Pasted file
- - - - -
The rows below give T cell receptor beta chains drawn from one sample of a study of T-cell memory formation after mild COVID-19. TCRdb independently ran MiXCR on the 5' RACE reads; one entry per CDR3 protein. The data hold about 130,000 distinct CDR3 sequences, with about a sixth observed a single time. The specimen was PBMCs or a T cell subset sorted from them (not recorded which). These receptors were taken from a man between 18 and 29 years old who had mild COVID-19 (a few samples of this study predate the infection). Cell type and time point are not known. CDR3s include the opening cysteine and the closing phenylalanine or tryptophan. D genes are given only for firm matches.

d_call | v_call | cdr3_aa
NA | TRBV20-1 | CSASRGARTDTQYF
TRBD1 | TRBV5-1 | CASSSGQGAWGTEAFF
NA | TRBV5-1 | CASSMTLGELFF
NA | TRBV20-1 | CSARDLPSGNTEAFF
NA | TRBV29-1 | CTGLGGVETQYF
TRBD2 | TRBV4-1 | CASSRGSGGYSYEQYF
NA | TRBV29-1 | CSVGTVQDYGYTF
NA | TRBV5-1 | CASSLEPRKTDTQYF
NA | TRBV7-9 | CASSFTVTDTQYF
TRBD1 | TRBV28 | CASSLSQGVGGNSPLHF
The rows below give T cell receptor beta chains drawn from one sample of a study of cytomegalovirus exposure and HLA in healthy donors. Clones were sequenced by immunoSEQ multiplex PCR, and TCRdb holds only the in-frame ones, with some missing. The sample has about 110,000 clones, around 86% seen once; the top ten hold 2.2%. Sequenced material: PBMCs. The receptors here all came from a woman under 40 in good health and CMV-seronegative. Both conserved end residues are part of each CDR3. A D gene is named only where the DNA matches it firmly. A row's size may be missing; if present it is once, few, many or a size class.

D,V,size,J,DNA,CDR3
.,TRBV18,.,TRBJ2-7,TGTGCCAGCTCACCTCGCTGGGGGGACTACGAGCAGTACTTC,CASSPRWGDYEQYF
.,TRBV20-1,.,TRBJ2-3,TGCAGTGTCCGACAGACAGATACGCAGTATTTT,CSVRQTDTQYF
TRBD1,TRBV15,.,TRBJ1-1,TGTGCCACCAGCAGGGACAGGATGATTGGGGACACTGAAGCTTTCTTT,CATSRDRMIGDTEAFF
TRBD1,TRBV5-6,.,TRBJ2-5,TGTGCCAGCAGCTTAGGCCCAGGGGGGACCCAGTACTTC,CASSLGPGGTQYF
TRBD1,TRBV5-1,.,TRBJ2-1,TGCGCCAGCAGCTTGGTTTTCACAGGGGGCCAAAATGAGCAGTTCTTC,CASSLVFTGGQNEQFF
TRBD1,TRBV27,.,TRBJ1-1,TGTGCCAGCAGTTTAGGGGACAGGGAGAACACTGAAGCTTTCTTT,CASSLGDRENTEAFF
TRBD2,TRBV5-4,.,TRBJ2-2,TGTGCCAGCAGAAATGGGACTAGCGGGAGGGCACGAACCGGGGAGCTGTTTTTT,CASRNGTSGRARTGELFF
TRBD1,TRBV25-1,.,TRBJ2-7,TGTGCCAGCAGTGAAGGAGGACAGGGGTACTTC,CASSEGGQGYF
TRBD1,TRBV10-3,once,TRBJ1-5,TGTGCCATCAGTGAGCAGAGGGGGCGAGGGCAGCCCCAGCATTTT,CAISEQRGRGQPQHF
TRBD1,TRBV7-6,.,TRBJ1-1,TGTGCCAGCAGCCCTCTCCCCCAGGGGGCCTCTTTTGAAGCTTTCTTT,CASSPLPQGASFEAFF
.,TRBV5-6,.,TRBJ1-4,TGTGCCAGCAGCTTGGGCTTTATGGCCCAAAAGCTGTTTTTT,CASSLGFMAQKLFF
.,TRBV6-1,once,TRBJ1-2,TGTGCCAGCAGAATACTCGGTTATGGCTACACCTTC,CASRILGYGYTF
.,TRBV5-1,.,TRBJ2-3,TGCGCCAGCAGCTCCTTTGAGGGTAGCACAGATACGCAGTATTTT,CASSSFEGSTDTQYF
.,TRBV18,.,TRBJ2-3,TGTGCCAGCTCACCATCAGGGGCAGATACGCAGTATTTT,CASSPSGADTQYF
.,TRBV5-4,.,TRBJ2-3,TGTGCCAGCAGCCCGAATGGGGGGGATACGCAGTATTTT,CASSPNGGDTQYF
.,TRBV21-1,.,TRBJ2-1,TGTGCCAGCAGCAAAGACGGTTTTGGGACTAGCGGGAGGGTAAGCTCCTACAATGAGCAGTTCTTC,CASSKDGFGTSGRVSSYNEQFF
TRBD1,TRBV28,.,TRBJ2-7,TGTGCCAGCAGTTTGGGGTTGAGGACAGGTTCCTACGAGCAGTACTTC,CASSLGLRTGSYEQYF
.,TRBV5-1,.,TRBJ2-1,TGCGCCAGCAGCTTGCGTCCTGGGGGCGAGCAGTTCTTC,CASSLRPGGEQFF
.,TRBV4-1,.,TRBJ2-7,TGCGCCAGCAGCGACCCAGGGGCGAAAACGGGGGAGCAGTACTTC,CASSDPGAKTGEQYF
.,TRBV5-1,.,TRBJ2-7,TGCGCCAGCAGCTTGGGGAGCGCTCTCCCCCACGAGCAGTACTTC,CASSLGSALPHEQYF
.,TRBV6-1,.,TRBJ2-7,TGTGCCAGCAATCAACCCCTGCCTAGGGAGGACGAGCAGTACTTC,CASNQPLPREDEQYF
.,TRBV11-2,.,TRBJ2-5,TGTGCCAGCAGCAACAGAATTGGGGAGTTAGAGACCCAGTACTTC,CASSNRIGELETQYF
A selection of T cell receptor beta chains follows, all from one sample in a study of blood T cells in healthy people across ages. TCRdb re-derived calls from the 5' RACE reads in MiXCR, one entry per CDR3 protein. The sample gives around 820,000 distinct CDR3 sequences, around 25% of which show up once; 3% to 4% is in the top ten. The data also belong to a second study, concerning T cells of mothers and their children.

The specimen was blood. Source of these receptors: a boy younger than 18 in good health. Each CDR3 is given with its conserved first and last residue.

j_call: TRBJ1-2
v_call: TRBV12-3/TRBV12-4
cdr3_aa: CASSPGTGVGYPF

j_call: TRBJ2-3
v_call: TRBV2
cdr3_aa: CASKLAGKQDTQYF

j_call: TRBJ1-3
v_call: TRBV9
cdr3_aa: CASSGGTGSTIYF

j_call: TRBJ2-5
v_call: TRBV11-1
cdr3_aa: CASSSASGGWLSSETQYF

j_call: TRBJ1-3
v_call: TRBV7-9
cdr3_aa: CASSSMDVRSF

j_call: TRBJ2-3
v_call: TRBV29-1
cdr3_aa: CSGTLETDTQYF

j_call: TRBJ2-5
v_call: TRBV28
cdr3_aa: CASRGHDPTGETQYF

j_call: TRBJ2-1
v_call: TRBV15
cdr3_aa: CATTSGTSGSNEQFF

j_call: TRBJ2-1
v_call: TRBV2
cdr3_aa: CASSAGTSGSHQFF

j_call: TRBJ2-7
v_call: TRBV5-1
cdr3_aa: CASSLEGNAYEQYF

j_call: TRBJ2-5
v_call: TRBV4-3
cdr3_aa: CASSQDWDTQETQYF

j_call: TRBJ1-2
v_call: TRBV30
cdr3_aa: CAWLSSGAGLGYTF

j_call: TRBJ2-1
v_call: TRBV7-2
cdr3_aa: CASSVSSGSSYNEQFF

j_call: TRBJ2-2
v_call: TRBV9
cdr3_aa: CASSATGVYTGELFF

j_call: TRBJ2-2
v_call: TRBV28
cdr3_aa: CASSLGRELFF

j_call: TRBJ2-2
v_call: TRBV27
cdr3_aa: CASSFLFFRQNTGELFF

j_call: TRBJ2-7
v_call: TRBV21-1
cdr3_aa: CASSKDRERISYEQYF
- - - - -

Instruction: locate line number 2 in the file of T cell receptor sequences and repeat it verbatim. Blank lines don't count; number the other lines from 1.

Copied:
d_call | v_call | cdr3_aa